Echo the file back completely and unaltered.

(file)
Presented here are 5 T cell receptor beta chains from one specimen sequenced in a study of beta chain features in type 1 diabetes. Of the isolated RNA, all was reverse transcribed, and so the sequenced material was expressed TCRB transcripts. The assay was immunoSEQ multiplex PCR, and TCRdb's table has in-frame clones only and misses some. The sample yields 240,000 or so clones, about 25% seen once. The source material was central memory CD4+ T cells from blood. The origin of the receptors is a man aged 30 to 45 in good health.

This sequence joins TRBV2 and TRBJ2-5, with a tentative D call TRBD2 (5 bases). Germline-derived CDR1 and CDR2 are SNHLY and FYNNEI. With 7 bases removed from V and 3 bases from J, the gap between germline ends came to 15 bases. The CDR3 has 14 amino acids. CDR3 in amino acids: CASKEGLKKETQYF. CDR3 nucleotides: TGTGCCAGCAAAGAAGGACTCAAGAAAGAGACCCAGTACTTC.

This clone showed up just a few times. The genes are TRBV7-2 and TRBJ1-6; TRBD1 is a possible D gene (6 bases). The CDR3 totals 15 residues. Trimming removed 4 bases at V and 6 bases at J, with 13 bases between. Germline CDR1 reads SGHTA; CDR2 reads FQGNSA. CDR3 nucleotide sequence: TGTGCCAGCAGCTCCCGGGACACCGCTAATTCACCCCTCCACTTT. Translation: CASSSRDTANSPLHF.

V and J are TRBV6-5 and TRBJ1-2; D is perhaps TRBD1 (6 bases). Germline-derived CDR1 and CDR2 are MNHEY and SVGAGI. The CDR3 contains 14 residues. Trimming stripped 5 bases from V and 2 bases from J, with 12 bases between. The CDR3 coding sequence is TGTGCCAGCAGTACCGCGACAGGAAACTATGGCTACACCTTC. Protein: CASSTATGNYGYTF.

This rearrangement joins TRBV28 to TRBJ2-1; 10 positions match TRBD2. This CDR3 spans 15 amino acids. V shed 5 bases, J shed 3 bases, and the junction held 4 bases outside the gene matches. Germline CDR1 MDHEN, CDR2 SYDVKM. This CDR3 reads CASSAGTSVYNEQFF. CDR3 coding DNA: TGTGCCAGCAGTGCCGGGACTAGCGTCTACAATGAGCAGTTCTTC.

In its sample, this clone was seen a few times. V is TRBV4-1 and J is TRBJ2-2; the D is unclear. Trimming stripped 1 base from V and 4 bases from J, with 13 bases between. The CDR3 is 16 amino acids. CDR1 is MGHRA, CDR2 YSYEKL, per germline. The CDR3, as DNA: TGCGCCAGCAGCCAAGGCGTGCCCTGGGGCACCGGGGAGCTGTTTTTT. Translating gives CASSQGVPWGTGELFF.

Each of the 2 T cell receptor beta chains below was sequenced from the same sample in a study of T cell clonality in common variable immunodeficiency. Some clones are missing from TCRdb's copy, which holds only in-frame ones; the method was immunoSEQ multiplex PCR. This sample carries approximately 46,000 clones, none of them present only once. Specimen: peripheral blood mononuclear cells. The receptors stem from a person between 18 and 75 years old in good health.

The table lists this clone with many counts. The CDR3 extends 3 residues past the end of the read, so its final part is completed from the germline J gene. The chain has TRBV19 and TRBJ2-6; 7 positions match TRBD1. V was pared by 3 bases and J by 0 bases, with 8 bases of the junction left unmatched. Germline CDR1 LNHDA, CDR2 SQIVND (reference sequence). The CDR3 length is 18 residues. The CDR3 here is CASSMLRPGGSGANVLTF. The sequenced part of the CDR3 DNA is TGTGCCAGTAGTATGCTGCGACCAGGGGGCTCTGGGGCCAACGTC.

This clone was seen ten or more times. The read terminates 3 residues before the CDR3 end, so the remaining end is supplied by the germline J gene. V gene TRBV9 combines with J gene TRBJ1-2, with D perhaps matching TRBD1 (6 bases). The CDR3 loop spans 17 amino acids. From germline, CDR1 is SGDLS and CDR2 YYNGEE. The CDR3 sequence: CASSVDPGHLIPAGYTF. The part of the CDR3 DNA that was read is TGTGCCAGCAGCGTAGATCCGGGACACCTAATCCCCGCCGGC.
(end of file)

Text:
Presented here are 5 T cell receptor beta chains from one specimen sequenced in a study of beta chain features in type 1 diabetes. Of the isolated RNA, all was reverse transcribed, and so the sequenced material was expressed TCRB transcripts. The assay was immunoSEQ multiplex PCR, and TCRdb's table has in-frame clones only and misses some. The sample yields 240,000 or so clones, about 25% seen once. The source material was central memory CD4+ T cells from blood. The origin of the receptors is a man aged 30 to 45 in good health.

This sequence joins TRBV2 and TRBJ2-5, with a tentative D call TRBD2 (5 bases). Germline-derived CDR1 and CDR2 are SNHLY and FYNNEI. With 7 bases removed from V and 3 bases from J, the gap between germline ends came to 15 bases. The CDR3 has 14 amino acids. CDR3 in amino acids: CASKEGLKKETQYF. CDR3 nucleotides: TGTGCCAGCAAAGAAGGACTCAAGAAAGAGACCCAGTACTTC.

This clone showed up just a few times. The genes are TRBV7-2 and TRBJ1-6; TRBD1 is a possible D gene (6 bases). The CDR3 totals 15 residues. Trimming removed 4 bases at V and 6 bases at J, with 13 bases between. Germline CDR1 reads SGHTA; CDR2 reads FQGNSA. CDR3 nucleotide sequence: TGTGCCAGCAGCTCCCGGGACACCGCTAATTCACCCCTCCACTTT. Translation: CASSSRDTANSPLHF.

V and J are TRBV6-5 and TRBJ1-2; D is perhaps TRBD1 (6 bases). Germline-derived CDR1 and CDR2 are MNHEY and SVGAGI. The CDR3 contains 14 residues. Trimming stripped 5 bases from V and 2 bases from J, with 12 bases between. The CDR3 coding sequence is TGTGCCAGCAGTACCGCGACAGGAAACTATGGCTACACCTTC. Protein: CASSTATGNYGYTF.

This rearrangement joins TRBV28 to TRBJ2-1; 10 positions match TRBD2. This CDR3 spans 15 amino acids. V shed 5 bases, J shed 3 bases, and the junction held 4 bases outside the gene matches. Germline CDR1 MDHEN, CDR2 SYDVKM. This CDR3 reads CASSAGTSVYNEQFF. CDR3 coding DNA: TGTGCCAGCAGTGCCGGGACTAGCGTCTACAATGAGCAGTTCTTC.

In its sample, this clone was seen a few times. V is TRBV4-1 and J is TRBJ2-2; the D is unclear. Trimming stripped 1 base from V and 4 bases from J, with 13 bases between. The CDR3 is 16 amino acids. CDR1 is MGHRA, CDR2 YSYEKL, per germline. The CDR3, as DNA: TGCGCCAGCAGCCAAGGCGTGCCCTGGGGCACCGGGGAGCTGTTTTTT. Translating gives CASSQGVPWGTGELFF.

Each of the 2 T cell receptor beta chains below was sequenced from the same sample in a study of T cell clonality in common variable immunodeficiency. Some clones are missing from TCRdb's copy, which holds only in-frame ones; the method was immunoSEQ multiplex PCR. This sample carries approximately 46,000 clones, none of them present only once. Specimen: peripheral blood mononuclear cells. The receptors stem from a person between 18 and 75 years old in good health.

The table lists this clone with many counts. The CDR3 extends 3 residues past the end of the read, so its final part is completed from the germline J gene. The chain has TRBV19 and TRBJ2-6; 7 positions match TRBD1. V was pared by 3 bases and J by 0 bases, with 8 bases of the junction left unmatched. Germline CDR1 LNHDA, CDR2 SQIVND (reference sequence). The CDR3 length is 18 residues. The CDR3 here is CASSMLRPGGSGANVLTF. The sequenced part of the CDR3 DNA is TGTGCCAGTAGTATGCTGCGACCAGGGGGCTCTGGGGCCAACGTC.

This clone was seen ten or more times. The read terminates 3 residues before the CDR3 end, so the remaining end is supplied by the germline J gene. V gene TRBV9 combines with J gene TRBJ1-2, with D perhaps matching TRBD1 (6 bases). The CDR3 loop spans 17 amino acids. From germline, CDR1 is SGDLS and CDR2 YYNGEE. The CDR3 sequence: CASSVDPGHLIPAGYTF. The part of the CDR3 DNA that was read is TGTGCCAGCAGCGTAGATCCGGGACACCTAATCCCCGCCGGC.